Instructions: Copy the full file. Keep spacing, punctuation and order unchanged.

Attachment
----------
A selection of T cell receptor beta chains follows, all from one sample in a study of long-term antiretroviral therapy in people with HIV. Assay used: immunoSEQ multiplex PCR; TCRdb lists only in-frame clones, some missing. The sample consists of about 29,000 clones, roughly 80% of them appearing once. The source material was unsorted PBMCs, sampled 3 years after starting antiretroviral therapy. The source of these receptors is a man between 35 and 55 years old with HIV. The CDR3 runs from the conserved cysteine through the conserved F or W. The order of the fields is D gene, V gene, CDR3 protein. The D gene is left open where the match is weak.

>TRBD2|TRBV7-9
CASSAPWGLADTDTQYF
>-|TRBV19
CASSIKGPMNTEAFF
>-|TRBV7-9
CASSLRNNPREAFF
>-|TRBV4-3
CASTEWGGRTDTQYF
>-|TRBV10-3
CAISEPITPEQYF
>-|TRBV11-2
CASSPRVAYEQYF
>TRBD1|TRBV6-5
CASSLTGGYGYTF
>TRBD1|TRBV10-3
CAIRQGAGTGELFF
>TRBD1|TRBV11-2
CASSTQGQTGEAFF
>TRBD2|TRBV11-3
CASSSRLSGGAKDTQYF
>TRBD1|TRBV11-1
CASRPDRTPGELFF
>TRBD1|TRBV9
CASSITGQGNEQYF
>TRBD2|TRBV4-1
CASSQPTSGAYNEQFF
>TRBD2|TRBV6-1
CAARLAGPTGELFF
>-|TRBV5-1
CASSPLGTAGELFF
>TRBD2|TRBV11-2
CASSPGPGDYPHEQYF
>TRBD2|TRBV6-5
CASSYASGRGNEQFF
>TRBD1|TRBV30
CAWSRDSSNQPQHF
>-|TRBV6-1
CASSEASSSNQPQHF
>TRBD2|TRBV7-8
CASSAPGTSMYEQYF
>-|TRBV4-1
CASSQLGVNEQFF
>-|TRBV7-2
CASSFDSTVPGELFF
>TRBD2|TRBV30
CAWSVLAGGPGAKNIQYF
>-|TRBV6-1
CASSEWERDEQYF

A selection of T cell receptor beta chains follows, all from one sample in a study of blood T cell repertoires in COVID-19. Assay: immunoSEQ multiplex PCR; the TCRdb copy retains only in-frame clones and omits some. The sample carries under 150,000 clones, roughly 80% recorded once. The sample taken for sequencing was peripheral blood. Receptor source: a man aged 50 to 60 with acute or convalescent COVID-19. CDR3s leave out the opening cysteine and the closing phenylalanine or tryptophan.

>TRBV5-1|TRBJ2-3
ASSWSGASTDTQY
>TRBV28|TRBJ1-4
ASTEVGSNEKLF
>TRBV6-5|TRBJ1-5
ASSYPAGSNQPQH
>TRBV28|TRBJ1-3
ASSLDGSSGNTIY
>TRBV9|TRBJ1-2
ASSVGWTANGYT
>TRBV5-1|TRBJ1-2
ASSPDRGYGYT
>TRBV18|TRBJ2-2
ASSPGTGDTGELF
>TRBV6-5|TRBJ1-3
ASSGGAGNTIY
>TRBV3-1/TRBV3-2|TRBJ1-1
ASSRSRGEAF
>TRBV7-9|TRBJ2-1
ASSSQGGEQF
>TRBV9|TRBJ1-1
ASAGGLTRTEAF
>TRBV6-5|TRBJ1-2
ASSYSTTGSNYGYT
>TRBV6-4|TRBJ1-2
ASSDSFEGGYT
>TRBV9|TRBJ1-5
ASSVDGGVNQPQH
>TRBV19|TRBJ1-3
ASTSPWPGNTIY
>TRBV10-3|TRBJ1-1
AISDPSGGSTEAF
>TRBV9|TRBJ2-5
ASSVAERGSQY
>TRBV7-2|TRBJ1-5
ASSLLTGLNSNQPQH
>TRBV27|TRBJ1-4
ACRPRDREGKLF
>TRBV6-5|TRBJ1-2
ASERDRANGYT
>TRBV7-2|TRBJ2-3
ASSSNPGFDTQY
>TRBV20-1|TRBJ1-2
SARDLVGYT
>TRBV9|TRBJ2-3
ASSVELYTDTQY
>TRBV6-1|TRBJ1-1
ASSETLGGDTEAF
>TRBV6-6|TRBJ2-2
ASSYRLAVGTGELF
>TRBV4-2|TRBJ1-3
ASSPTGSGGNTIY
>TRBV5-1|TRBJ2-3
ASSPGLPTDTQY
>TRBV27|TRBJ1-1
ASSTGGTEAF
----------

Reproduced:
A selection of T cell receptor beta chains follows, all from one sample in a study of long-term antiretroviral therapy in people with HIV. Assay used: immunoSEQ multiplex PCR; TCRdb lists only in-frame clones, some missing. The sample consists of about 29,000 clones, roughly 80% of them appearing once. The source material was unsorted PBMCs, sampled 3 years after starting antiretroviral therapy. The source of these receptors is a man between 35 and 55 years old with HIV. The CDR3 runs from the conserved cysteine through the conserved F or W. The order of the fields is D gene, V gene, CDR3 protein. The D gene is left open where the match is weak.

>TRBD2|TRBV7-9
CASSAPWGLADTDTQYF
>-|TRBV19
CASSIKGPMNTEAFF
>-|TRBV7-9
CASSLRNNPREAFF
>-|TRBV4-3
CASTEWGGRTDTQYF
>-|TRBV10-3
CAISEPITPEQYF
>-|TRBV11-2
CASSPRVAYEQYF
>TRBD1|TRBV6-5
CASSLTGGYGYTF
>TRBD1|TRBV10-3
CAIRQGAGTGELFF
>TRBD1|TRBV11-2
CASSTQGQTGEAFF
>TRBD2|TRBV11-3
CASSSRLSGGAKDTQYF
>TRBD1|TRBV11-1
CASRPDRTPGELFF
>TRBD1|TRBV9
CASSITGQGNEQYF
>TRBD2|TRBV4-1
CASSQPTSGAYNEQFF
>TRBD2|TRBV6-1
CAARLAGPTGELFF
>-|TRBV5-1
CASSPLGTAGELFF
>TRBD2|TRBV11-2
CASSPGPGDYPHEQYF
>TRBD2|TRBV6-5
CASSYASGRGNEQFF
>TRBD1|TRBV30
CAWSRDSSNQPQHF
>-|TRBV6-1
CASSEASSSNQPQHF
>TRBD2|TRBV7-8
CASSAPGTSMYEQYF
>-|TRBV4-1
CASSQLGVNEQFF
>-|TRBV7-2
CASSFDSTVPGELFF
>TRBD2|TRBV30
CAWSVLAGGPGAKNIQYF
>-|TRBV6-1
CASSEWERDEQYF

A selection of T cell receptor beta chains follows, all from one sample in a study of blood T cell repertoires in COVID-19. Assay: immunoSEQ multiplex PCR; the TCRdb copy retains only in-frame clones and omits some. The sample carries under 150,000 clones, roughly 80% recorded once. The sample taken for sequencing was peripheral blood. Receptor source: a man aged 50 to 60 with acute or convalescent COVID-19. CDR3s leave out the opening cysteine and the closing phenylalanine or tryptophan.

>TRBV5-1|TRBJ2-3
ASSWSGASTDTQY
>TRBV28|TRBJ1-4
ASTEVGSNEKLF
>TRBV6-5|TRBJ1-5
ASSYPAGSNQPQH
>TRBV28|TRBJ1-3
ASSLDGSSGNTIY
>TRBV9|TRBJ1-2
ASSVGWTANGYT
>TRBV5-1|TRBJ1-2
ASSPDRGYGYT
>TRBV18|TRBJ2-2
ASSPGTGDTGELF
>TRBV6-5|TRBJ1-3
ASSGGAGNTIY
>TRBV3-1/TRBV3-2|TRBJ1-1
ASSRSRGEAF
>TRBV7-9|TRBJ2-1
ASSSQGGEQF
>TRBV9|TRBJ1-1
ASAGGLTRTEAF
>TRBV6-5|TRBJ1-2
ASSYSTTGSNYGYT
>TRBV6-4|TRBJ1-2
ASSDSFEGGYT
>TRBV9|TRBJ1-5
ASSVDGGVNQPQH
>TRBV19|TRBJ1-3
ASTSPWPGNTIY
>TRBV10-3|TRBJ1-1
AISDPSGGSTEAF
>TRBV9|TRBJ2-5
ASSVAERGSQY
>TRBV7-2|TRBJ1-5
ASSLLTGLNSNQPQH
>TRBV27|TRBJ1-4
ACRPRDREGKLF
>TRBV6-5|TRBJ1-2
ASERDRANGYT
>TRBV7-2|TRBJ2-3
ASSSNPGFDTQY
>TRBV20-1|TRBJ1-2
SARDLVGYT
>TRBV9|TRBJ2-3
ASSVELYTDTQY
>TRBV6-1|TRBJ1-1
ASSETLGGDTEAF
>TRBV6-6|TRBJ2-2
ASSYRLAVGTGELF
>TRBV4-2|TRBJ1-3
ASSPTGSGGNTIY
>TRBV5-1|TRBJ2-3
ASSPGLPTDTQY
>TRBV27|TRBJ1-1
ASSTGGTEAF